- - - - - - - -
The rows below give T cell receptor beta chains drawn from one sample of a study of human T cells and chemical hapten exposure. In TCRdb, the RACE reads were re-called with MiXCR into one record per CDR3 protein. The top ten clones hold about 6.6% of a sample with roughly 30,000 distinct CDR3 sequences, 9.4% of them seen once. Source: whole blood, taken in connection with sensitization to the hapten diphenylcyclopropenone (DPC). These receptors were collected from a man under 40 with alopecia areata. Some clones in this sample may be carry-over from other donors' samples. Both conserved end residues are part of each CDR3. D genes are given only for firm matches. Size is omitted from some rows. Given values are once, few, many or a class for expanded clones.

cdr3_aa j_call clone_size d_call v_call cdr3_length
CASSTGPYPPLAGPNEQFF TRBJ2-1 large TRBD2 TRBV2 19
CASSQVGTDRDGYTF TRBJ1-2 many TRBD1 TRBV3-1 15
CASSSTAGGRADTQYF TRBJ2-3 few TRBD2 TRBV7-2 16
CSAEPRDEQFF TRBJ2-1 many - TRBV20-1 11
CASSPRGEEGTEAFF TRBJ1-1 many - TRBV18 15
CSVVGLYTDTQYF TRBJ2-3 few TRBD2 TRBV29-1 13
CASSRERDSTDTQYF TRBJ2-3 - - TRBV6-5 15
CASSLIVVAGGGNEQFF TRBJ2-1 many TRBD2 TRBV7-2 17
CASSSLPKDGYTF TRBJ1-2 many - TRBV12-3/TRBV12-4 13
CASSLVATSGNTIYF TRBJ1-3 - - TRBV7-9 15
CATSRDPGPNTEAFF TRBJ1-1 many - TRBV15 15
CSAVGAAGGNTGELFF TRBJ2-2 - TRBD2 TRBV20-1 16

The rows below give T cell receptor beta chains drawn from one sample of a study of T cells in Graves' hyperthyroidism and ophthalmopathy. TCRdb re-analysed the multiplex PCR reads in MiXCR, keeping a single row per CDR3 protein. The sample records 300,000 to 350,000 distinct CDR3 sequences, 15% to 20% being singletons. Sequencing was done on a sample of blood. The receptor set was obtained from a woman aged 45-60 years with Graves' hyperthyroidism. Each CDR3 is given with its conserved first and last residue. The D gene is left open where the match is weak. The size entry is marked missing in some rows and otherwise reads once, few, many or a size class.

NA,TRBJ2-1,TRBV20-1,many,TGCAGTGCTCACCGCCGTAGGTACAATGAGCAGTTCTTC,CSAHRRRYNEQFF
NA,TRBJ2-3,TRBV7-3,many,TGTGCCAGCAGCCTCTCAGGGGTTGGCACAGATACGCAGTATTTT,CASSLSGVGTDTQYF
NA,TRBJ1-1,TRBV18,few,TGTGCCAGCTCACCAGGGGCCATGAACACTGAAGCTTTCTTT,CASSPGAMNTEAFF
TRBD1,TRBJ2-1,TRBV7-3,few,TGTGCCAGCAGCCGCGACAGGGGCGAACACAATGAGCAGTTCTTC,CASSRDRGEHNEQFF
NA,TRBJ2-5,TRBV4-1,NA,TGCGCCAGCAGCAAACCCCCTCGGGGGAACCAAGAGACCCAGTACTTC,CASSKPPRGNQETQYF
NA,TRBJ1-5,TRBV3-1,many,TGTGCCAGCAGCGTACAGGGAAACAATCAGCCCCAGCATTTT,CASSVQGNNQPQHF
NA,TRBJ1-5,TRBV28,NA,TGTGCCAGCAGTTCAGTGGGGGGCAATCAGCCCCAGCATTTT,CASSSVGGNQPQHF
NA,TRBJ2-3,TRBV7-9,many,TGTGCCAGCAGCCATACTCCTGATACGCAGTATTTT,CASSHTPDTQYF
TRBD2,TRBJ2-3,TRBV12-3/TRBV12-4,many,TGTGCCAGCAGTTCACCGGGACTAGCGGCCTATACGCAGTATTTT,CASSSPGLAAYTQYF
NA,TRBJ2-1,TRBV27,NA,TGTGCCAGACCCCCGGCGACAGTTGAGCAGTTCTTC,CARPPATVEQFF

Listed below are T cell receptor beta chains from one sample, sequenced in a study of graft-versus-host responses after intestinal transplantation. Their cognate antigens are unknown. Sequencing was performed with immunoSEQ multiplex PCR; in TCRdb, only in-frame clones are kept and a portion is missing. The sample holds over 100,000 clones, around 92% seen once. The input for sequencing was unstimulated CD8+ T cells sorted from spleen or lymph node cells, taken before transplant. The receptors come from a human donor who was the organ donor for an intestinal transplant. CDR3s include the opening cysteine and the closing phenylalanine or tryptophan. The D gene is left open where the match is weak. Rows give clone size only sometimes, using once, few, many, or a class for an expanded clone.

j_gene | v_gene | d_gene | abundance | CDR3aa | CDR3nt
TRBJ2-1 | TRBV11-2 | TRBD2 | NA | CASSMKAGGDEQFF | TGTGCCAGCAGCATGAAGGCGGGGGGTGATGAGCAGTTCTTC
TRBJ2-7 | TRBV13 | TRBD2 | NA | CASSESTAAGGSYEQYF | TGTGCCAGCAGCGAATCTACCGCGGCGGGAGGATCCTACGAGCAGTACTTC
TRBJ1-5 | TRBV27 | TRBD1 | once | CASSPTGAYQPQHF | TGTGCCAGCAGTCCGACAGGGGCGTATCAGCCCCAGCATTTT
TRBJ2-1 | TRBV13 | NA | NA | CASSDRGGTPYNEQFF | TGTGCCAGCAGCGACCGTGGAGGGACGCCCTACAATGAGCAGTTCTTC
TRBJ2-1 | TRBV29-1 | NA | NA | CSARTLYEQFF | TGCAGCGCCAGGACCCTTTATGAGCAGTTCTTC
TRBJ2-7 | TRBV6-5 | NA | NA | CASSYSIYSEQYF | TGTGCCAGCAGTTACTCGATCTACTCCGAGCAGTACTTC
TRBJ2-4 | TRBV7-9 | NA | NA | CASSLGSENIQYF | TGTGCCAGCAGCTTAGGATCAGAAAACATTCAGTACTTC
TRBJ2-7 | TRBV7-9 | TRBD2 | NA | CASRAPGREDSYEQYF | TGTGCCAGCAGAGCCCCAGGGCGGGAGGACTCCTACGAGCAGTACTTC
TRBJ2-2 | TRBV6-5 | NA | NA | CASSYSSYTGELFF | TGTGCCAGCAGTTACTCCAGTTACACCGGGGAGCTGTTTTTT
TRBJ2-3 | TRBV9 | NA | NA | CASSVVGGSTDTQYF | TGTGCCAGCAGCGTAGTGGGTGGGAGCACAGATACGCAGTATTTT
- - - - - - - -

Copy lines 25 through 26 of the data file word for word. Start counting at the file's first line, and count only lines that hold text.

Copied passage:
NA,TRBJ2-1,TRBV27,NA,TGTGCCAGACCCCCGGCGACAGTTGAGCAGTTCTTC,CARPPATVEQFF

Listed below are T cell receptor beta chains from one sample, sequenced in a study of graft-versus-host responses after intestinal transplantation. Their cognate antigens are unknown. Sequencing was performed with immunoSEQ multiplex PCR; in TCRdb, only in-frame clones are kept and a portion is missing. The sample holds over 100,000 clones, around 92% seen once. The input for sequencing was unstimulated CD8+ T cells sorted from spleen or lymph node cells, taken before transplant. The receptors come from a human donor who was the organ donor for an intestinal transplant. CDR3s include the opening cysteine and the closing phenylalanine or tryptophan. The D gene is left open where the match is weak. Rows give clone size only sometimes, using once, few, many, or a class for an expanded clone.